Change validation

Occasionally, a user wants to validate an intended change to see what the result will be before actually making the change. For example, a request to provision new servers in a fleet will have an impact on the overall fleet size and cost, and could potentially have unexpected downstream effects.


APIs may provide an option to validate, but not actually execute, a request, and provide the same response (status code, headers, and response body) that it would have provided if the request was actually executed.

To provide this option, the method should include a bool validate_only field in the request message:

message ReviewBookRequest {
  string name = 1 [(google.api.resource_reference) = {
    type: ""
  int32 rating = 2;
  string comment = 3;

  // If set, validate the request and preview the review, but do not actually
  // post it.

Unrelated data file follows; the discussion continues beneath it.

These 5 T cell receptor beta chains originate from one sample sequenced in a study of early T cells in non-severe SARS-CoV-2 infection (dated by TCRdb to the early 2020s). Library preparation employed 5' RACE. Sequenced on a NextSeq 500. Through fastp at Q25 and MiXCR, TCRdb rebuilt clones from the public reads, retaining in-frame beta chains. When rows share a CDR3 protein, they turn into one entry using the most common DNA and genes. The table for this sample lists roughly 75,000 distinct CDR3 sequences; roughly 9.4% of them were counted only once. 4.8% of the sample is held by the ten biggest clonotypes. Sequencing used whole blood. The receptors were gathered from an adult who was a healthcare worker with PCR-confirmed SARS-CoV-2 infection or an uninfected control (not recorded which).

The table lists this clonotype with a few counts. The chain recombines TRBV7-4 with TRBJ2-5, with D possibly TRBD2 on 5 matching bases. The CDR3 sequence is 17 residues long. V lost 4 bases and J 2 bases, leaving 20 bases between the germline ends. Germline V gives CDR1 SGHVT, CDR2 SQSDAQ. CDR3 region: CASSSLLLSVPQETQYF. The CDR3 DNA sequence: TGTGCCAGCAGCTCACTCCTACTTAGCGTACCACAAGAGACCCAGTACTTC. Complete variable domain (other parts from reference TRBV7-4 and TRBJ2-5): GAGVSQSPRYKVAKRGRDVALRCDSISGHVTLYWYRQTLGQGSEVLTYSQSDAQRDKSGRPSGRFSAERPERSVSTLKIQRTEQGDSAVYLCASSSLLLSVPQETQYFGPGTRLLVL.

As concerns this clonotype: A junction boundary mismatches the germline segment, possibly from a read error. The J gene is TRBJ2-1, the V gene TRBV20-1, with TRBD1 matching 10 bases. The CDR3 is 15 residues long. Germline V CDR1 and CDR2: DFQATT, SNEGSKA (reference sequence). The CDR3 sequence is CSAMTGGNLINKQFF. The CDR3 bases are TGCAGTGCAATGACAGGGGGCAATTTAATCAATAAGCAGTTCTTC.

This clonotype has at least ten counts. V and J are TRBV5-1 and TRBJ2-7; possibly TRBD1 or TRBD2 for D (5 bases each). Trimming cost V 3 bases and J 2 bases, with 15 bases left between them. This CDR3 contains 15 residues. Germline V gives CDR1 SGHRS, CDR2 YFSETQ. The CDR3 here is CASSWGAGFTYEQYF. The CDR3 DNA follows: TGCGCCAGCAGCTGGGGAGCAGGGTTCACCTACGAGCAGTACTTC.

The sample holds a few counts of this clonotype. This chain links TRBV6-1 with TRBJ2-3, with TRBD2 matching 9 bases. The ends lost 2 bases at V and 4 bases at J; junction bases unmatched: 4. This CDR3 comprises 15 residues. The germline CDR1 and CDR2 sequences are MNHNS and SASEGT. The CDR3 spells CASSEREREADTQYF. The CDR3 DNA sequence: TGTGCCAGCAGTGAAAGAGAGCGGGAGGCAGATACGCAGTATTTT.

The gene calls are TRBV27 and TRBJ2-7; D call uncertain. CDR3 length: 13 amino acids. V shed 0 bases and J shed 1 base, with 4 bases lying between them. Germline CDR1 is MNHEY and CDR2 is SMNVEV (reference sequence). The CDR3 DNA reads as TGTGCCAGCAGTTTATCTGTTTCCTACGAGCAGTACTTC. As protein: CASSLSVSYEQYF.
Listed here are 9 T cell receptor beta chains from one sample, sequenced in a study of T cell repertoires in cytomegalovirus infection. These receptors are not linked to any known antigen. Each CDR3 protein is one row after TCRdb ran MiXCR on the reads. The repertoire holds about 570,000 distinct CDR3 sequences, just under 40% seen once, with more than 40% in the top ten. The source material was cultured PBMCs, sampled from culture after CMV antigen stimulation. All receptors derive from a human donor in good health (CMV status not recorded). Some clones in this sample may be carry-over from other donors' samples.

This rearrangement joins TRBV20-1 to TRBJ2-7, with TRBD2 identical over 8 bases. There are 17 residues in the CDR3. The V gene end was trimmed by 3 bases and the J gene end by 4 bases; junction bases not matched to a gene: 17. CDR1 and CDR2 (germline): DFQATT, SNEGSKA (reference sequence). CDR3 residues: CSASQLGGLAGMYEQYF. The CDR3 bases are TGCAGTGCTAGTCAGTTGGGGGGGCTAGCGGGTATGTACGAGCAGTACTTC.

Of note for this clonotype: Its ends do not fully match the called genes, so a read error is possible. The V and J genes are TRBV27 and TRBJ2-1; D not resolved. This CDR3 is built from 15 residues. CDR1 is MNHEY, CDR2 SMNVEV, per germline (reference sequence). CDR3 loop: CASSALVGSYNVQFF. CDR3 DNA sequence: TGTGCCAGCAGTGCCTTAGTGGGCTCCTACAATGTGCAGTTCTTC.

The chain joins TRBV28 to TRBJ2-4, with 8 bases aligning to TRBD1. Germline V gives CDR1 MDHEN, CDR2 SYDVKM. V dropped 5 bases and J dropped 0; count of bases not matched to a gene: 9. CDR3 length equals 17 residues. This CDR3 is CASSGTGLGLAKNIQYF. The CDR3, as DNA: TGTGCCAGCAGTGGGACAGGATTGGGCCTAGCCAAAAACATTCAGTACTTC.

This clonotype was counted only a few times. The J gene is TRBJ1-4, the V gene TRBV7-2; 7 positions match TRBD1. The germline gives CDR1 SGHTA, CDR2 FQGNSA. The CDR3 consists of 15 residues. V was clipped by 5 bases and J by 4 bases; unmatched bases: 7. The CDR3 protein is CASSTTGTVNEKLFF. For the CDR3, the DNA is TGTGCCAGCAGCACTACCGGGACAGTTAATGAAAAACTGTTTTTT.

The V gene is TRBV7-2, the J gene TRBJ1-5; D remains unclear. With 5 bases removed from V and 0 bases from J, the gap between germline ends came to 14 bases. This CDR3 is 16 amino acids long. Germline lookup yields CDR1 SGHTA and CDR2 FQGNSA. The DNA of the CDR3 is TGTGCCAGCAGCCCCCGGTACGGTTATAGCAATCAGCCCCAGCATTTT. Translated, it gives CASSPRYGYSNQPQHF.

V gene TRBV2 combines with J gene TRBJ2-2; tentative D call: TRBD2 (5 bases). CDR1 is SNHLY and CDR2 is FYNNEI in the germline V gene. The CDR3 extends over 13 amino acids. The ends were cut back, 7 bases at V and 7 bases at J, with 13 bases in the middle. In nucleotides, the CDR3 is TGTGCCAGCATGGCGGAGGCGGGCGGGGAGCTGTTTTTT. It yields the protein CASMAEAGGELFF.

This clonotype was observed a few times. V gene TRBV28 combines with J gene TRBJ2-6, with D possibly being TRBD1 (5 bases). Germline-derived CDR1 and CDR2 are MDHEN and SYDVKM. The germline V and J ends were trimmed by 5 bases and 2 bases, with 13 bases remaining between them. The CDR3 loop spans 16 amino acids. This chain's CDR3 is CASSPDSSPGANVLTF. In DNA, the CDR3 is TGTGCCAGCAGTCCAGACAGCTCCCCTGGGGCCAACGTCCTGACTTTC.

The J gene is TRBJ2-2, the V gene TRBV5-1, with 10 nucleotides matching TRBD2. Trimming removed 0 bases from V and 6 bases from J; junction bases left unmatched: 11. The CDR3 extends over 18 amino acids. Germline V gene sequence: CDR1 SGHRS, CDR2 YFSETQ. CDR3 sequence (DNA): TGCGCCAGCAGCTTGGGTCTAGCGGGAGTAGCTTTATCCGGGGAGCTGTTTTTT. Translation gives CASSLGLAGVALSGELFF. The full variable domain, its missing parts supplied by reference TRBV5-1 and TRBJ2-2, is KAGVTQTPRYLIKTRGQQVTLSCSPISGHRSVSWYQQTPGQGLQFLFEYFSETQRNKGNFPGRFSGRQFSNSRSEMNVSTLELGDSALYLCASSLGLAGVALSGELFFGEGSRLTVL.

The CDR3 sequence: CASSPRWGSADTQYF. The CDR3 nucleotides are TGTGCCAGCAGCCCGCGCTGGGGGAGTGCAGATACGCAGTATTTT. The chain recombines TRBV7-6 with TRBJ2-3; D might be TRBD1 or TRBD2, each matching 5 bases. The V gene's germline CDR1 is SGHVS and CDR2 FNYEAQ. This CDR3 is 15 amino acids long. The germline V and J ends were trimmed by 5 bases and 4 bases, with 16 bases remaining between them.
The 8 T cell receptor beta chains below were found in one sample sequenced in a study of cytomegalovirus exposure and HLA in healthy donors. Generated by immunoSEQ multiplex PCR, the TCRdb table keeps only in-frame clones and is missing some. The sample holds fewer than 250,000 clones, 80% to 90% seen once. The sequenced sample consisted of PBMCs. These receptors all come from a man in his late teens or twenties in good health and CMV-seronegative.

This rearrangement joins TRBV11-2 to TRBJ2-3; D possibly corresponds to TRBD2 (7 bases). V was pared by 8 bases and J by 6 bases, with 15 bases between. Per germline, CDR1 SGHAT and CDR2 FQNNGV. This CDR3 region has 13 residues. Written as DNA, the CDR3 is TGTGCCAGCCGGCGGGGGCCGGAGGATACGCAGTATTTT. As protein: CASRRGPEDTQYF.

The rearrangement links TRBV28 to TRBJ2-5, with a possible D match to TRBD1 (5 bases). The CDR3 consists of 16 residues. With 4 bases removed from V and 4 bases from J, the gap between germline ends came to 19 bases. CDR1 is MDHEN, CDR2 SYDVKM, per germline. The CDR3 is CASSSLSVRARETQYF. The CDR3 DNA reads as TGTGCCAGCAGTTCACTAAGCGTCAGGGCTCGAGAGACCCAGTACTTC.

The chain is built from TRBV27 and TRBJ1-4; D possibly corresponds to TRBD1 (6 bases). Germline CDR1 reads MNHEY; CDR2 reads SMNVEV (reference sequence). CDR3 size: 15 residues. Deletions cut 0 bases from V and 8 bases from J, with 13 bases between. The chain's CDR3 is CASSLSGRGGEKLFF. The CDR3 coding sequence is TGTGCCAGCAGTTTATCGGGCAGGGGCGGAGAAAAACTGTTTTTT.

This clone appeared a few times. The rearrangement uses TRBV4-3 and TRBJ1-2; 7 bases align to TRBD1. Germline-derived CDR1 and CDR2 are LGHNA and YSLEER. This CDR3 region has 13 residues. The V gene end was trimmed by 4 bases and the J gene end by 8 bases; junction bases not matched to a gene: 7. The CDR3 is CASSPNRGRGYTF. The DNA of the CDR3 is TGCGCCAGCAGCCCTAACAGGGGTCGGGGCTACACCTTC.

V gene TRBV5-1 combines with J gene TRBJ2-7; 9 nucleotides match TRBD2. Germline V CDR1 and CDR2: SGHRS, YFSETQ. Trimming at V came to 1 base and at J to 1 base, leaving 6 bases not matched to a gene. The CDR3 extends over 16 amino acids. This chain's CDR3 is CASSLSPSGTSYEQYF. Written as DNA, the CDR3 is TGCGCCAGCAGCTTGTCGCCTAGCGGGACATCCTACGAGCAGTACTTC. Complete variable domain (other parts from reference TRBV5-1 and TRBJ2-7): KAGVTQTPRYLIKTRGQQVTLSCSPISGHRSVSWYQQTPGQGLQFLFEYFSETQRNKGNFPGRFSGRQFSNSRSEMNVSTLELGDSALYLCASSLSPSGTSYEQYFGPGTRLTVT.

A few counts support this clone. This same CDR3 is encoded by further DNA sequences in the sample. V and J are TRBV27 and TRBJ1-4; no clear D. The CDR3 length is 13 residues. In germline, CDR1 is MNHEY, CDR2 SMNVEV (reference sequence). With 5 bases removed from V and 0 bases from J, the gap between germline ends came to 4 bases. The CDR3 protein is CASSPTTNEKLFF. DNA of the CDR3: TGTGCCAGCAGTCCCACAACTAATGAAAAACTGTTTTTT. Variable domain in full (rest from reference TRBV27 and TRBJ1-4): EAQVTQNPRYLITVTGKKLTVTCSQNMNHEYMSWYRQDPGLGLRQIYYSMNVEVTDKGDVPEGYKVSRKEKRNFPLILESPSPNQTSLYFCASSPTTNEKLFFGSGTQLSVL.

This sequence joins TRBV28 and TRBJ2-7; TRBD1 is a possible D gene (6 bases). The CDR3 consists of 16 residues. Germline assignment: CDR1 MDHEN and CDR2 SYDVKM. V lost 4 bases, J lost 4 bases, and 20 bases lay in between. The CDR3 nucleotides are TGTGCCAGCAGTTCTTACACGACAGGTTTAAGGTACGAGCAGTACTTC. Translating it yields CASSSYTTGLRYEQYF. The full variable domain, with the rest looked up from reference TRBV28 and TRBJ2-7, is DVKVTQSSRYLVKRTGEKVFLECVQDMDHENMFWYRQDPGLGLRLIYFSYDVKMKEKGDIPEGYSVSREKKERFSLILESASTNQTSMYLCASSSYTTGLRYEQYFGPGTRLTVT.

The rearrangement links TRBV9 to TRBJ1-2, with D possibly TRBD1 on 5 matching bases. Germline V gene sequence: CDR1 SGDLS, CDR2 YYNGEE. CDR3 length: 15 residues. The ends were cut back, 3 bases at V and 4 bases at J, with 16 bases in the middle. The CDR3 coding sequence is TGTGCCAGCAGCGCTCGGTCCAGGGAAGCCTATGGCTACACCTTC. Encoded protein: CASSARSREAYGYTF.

bool validate_only = 4;

The API must perform permission checks and any other validation that would be performed on a "live" request; a request using validate_only must fail if it determines that the actual request would fail.

Note: It may occasionally be infeasible to provide the full output. For example, if creating a resource would create an auto-generated ID, it does not make sense to do this on validation. APIs should omit such fields on validation requests in this situation.

Declarative-friendly resources


A resource that is declarative-friendly (AIP-128) must include a validate_only field on methods that mutate the resource.


  • 2020-10-06: Added declarative-friendly resource requirement.